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December 08, 1966 - Image 10

Resource type:
The Michigan Daily, 1966-12-08

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Commissioner Requests Grand Jury Probe To Fight
Rumors and Insinuations about Detroit Police Force

DETROIT P)- Amid reports
that the Mafia is chortling because
of dissenssion in the force, theI
police department of the nation's
fifth largest city yesterday faced
a grand jury probe requested by
its chief.
Police Commissioner Ray Gir-
ardin said he wannted the inves-
tigation to clear away "malicious
rumors, insinuations and distor-
tions of truth" about his 4,400
The rumors have been rampant,
generally attributed to unnamed
people described as informed in-
dividuals on one side of the law or
the other.
Rumors Abound
Chief among them:
-That the force is crippled by
dissension and political scheming
involving Girardinr and the depart-
ment's organized crime expert,
Vincent Piersante, chief of detect-
ives. ..
-That federal agencies have
stopped exchanging information
with Detroit police for - fear of
leaks to the underworld.
-That the Mafia is delighted
with the mess and may have a
hand in it.
Bowles Investigates
Circuit Judge George Bowles,
appointed by Wayne Detroit Coun-
ty in September as a one-man
grand juror, accepted the request
without saying whether, when or
how such an investigation would
be made.
Girardin's request Tuesday was
the latest in a series of incidents
that have raised questions about
the department and thrust it into
the public spotlight.

The questions began to come
up last Jan. 22 when a previous1
grand jury, with Piersante's in-c
formation and help, raided a res-
taurant in the Detroit district call-c
ed "Greektown." -
Past Chargest
Two men were arrested onf
charges of bribing police and a
now notorious "little black book"
was found containing the names1
of an estimated 100 Detroit police-
Some of the officers later wereE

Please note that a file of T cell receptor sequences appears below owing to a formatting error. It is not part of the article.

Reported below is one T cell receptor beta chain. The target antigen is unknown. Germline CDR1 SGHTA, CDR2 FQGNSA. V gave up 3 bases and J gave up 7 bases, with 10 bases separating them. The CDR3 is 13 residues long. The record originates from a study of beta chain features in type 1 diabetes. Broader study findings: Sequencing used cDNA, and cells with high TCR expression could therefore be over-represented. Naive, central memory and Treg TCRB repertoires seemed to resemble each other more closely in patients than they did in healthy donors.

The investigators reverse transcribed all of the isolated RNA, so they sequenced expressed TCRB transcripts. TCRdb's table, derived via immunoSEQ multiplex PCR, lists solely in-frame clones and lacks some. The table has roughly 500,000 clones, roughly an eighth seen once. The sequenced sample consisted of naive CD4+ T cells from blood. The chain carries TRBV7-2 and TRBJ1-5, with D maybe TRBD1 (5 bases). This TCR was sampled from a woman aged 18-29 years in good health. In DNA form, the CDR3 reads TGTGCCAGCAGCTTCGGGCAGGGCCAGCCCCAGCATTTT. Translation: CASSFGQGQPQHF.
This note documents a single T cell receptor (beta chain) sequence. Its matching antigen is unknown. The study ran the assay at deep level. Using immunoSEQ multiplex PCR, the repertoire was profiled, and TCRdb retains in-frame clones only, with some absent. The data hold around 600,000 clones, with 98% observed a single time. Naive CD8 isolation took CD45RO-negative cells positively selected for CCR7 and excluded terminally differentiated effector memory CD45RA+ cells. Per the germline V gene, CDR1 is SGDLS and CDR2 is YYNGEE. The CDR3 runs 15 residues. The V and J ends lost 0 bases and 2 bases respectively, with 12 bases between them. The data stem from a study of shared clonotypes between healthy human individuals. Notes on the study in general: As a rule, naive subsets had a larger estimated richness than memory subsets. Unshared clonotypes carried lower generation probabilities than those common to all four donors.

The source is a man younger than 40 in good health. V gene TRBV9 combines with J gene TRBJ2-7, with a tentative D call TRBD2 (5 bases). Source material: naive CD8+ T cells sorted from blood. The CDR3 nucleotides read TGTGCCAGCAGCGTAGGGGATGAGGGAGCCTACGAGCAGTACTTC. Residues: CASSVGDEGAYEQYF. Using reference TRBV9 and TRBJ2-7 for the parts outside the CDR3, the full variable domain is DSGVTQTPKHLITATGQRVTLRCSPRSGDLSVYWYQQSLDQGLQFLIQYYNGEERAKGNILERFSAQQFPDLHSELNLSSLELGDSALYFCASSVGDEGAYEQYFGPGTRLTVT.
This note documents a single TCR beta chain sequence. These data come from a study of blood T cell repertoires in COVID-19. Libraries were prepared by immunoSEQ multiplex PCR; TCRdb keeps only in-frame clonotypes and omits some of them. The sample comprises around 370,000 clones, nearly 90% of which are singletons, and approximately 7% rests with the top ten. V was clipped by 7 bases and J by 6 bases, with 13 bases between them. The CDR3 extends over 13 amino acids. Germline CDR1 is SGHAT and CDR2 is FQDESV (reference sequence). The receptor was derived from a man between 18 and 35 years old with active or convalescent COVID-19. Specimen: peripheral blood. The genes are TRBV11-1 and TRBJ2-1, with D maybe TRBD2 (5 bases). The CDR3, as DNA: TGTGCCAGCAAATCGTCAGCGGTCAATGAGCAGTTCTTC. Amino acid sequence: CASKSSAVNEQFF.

indicted by the grand jury: some
of the charges later were dropped;
other officers, near retirement age,
resigned from the force.
The full police report on thej
book has yet to be made public.
Reputation Grew.
Piersant gained a nationwide
reputation as an expert on organ-
ized crime for his. investigative1
work under former Commissioner
George Edwards, now a federal
judge in Cincinnati.
In 1963, Edwards went before
a U.S. Senate Investigations Sub-'
committee to expose the existence
of a Detroit Mafia. His testimony
was based on Piersante's investiga-
Under Edwards, Piersante rose
rapidly in the department and or-
ganized the Criminal Intelligence
Bureau CIB, a 28-man detachment
specially assigned to surveillance of
underworld figures.'
Girardin Succeeds
Girardin succeeded Edwards as
commissioner. Since then there
have been some changes in the
CIB, which now has only three of
its members assigned to watch or-
ganized crime figures.

Other precincts and bureaus major crimes "for security rea-!
have taken over* some of these sons."
duties, Girardin said. Federal Arrests
Many of the CIB personnel un- Internal Revenue Service agents
der Piersante when the group was Saturday raided 37 locations in
formed have been transferred to and around Detroit, making arrests
other departments. Girardin said and confiscating equipment which
all but one of those transferred they said was part of a $50,000
was being promoted. "Naturally, football betting pool operation.
you can't have all lieutenants in Officials of the IRS could not
the CIB," he said. be reached for comment on the
Bribery Charge Free Press article, which was at-
The Detroit News reported that tributed to "informed sources" who
earlier this year, during the trial asked that they not be identified
of Anthony Tony Jack Giacalone by name.
on police bribery charges, there Detroit police were not advised of
was testimony that Giacalone had the raid. Girardin said an IRS of-
predicted that Piersante would ficial told him that the lack of
soon be "all through" in the de- notification resulted from a mis-
partment. The News did not elabo- understanding. He would not name
rate on the remark. the official.
Giacalone eventually was acquit- Girardin acknowledged this week
ted of the charge when the prose- that he had ordered an investiga-
cution's chief witness, , a police tion of the department's handling
lieutenant, testified that he had of confiscated property, including
lied about where he had tran- the handling of it by Piersante's